Late last year, Texas passed Senate Bill 11 which officially allows students to carry concealed weapons on campus. The bill, which goes into effect on August 1, has already had a dampening effect on campuses: Earlier this month, the president of the Faculty Senate at the University of Houston warned professors not to “go there if you sense anger,” as a safety measure for faculty.

The legislation was largely opposed by leaders at Texas’ public colleges for reasons ranging from safety to dampening of campus speech. “It’s a terrible state of affairs, Jonathan Snow, the president of UH’s faculty and person behind the safety presentation, told The Chronicle of Higher Education. “It’s an invasion of gun culture into campus life. We are worried that we have to change the way we teach to accommodate this minority of potentially dangerous students.”


The very idea that teaching at Texas’ campuses is unsafe has, according to The Guardian, had an impact on the state’s ability to retain and recruit top academics. Frederick Steiner, Dean of the architecture school at the University of Texas-Austin, will leave the university at the end of the summer. His decision to take a new job at the University of Pennsylvania School of Design was largely motivated by Bill 11's passage. The Guardian reports:

“I, in a way, felt that public higher education was under assault, and then the campus carry bill came along and required us to allow people with concealed handgun permits to be inside of buildings and it excluded private universities in the state, even though many of the private universities receive various big subsidies,” he said. “In that context, when I was called in the fall by several universities I didn’t say no.”

That concern was echoed by a handful of academics, including Siva Vaidhyanathan, a UT alum who the university was trying to hire away from the University of Virginia. Vaidhyanathan was swayed against returning to his alma mater because of Bill 11. He told The Guardian:

“I concluded that if there were a situation in which a faculty member insisted on having no weapons in the classroom and that faculty member were challenged on that, I would have to be in a position where I would have to decide between supporting that faculty member and his or her decision to protect the sanctity and security of the classroom, or to respect the state law. I concluded that I would in every case have to stand with the faculty member and violate state law. And that would mean I would be fired and I would not want to even put myself in a situation where I would have to make that decision.”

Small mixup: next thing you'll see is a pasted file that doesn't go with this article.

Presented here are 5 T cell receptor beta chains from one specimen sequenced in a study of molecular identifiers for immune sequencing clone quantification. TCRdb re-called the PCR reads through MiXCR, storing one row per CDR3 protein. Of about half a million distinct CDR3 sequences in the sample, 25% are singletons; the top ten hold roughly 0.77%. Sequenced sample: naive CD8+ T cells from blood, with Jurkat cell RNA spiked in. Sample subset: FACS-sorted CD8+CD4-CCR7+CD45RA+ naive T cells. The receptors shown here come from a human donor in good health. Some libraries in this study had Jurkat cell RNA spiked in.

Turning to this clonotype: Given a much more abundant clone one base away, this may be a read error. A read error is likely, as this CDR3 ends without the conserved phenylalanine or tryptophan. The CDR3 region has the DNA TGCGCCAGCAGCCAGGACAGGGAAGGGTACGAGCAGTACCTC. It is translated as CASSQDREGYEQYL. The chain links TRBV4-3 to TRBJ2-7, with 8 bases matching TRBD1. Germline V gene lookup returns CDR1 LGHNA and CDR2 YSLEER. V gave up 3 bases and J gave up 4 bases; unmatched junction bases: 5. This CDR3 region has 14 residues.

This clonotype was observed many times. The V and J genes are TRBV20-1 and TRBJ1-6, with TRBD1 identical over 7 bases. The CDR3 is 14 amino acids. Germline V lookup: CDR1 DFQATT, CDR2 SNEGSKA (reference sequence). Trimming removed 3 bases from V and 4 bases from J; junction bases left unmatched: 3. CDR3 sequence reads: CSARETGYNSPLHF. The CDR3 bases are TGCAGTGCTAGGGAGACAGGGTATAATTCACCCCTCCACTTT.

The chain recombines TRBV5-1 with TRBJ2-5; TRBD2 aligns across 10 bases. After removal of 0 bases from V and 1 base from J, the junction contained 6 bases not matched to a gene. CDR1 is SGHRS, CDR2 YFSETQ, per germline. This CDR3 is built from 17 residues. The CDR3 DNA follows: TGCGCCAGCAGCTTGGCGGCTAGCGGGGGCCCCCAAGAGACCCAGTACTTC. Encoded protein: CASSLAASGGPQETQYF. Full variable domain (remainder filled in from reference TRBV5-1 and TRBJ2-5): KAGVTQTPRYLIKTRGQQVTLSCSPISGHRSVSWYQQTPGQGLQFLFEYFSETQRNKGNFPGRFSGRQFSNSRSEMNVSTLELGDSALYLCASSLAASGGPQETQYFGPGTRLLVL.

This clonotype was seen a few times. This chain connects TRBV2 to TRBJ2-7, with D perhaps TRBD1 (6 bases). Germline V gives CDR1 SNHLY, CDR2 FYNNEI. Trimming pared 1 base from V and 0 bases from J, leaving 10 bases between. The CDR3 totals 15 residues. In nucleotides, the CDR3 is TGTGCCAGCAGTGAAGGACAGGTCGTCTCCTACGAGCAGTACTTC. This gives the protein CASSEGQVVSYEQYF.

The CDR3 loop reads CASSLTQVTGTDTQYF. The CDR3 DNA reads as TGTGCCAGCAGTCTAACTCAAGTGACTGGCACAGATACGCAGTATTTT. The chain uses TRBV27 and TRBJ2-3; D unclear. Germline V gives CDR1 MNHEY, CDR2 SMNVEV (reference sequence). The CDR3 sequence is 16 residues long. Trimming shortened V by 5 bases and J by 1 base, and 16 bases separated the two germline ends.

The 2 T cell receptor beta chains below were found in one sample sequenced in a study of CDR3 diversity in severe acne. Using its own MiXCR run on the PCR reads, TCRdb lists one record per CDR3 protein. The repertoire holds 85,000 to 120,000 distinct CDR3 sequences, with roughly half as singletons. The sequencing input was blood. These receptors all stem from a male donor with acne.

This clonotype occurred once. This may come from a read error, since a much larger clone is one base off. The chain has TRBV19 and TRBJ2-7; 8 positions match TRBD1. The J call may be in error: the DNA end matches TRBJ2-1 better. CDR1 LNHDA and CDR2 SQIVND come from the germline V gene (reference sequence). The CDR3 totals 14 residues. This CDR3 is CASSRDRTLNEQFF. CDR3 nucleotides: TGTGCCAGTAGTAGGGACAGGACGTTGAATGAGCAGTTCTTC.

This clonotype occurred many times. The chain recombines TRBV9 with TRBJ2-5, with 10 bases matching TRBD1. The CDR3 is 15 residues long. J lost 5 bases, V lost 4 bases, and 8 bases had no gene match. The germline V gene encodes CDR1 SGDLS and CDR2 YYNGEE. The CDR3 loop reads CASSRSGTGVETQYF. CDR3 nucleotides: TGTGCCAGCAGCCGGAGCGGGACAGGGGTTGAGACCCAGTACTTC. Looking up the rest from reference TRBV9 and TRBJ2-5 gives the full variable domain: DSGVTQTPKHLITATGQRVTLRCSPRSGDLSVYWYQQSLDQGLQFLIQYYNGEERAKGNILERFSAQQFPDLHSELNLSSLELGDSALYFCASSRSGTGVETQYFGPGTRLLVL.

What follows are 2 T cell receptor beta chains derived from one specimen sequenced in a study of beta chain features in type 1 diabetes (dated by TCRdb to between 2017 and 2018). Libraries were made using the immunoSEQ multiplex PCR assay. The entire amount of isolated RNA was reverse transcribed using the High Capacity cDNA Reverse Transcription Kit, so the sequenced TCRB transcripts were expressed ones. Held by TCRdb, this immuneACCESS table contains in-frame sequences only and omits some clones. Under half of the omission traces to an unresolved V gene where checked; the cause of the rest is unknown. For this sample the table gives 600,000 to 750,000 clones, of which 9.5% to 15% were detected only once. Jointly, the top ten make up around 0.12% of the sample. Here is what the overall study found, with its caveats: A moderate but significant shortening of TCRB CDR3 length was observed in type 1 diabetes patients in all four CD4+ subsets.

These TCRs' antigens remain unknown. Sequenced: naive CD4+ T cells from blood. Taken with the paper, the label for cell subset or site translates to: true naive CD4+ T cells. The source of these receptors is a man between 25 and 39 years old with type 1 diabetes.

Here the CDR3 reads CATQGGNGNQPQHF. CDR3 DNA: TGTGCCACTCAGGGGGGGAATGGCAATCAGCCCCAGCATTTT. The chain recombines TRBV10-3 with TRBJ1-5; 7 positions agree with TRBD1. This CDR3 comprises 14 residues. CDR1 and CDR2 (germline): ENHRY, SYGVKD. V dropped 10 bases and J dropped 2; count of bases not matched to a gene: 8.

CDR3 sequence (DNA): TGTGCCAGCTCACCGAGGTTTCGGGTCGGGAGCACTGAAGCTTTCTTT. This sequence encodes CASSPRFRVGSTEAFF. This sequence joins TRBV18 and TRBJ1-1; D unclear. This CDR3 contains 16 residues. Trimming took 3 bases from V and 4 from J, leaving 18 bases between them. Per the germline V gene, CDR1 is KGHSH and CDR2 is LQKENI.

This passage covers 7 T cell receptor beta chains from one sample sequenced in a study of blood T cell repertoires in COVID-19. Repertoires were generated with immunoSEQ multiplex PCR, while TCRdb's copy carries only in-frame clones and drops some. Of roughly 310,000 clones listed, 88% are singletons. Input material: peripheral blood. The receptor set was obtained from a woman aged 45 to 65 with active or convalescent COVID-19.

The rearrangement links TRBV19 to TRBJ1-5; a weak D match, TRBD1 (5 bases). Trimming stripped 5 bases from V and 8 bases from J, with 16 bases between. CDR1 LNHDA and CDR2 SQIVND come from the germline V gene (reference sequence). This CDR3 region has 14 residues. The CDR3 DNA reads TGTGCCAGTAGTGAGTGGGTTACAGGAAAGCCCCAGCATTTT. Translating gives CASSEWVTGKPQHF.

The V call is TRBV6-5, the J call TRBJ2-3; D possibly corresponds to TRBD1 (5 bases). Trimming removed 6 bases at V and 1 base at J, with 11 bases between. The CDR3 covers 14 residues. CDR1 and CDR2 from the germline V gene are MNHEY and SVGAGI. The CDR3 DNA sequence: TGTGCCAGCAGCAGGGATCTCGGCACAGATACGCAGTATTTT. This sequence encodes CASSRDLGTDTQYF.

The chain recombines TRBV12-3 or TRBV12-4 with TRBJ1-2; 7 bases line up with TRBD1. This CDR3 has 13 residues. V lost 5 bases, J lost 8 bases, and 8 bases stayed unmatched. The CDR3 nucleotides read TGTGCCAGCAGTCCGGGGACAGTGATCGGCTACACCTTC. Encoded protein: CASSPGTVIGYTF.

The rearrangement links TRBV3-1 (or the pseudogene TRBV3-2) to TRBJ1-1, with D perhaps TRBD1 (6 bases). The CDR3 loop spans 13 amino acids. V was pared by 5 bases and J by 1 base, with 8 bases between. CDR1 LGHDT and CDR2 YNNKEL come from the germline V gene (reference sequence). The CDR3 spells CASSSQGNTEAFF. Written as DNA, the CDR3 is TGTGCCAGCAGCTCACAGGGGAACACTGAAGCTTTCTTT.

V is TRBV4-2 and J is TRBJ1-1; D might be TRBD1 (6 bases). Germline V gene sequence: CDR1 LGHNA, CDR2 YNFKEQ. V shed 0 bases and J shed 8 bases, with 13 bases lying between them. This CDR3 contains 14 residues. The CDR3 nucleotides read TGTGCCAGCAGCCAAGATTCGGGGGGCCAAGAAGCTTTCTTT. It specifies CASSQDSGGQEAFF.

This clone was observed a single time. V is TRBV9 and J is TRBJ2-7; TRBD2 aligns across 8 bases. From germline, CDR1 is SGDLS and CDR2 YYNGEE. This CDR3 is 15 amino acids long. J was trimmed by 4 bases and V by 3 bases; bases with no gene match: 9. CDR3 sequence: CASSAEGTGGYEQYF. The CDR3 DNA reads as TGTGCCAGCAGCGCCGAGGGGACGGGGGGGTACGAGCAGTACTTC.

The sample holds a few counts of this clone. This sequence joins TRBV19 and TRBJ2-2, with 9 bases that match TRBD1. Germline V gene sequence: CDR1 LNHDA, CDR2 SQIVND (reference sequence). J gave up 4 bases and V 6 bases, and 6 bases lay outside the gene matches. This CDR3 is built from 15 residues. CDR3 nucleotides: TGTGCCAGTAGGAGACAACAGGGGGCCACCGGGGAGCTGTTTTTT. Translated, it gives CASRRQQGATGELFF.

Vaidhyanathan and Steiner’s feelings about guns on campus aren’t unusual. A survey by the Chronicle found that most academics are “constantly worried” or “often worried” about gun violence on campus; something that’s becoming practically commonplace on campuses. Many of the faculty surveyed expressed concerns over confrontational or angry students or students from whom they feared retaliation. These stories aren’t particularly unusual: handling angry undergrads or dealing with harassment seems to be a regular topic of discussion among TAs and adjuncts—those with virtually no job protection or ability to simply leave the institution.

But it seems to be the new normal, of sorts. Margot Backus, an English professor at the University of Houston, told the Chronicle that she “won’t alter” her syllabus, which covers LGTB contributions and themes. “I’m taking a risk doing that,” she added.


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Image via AP.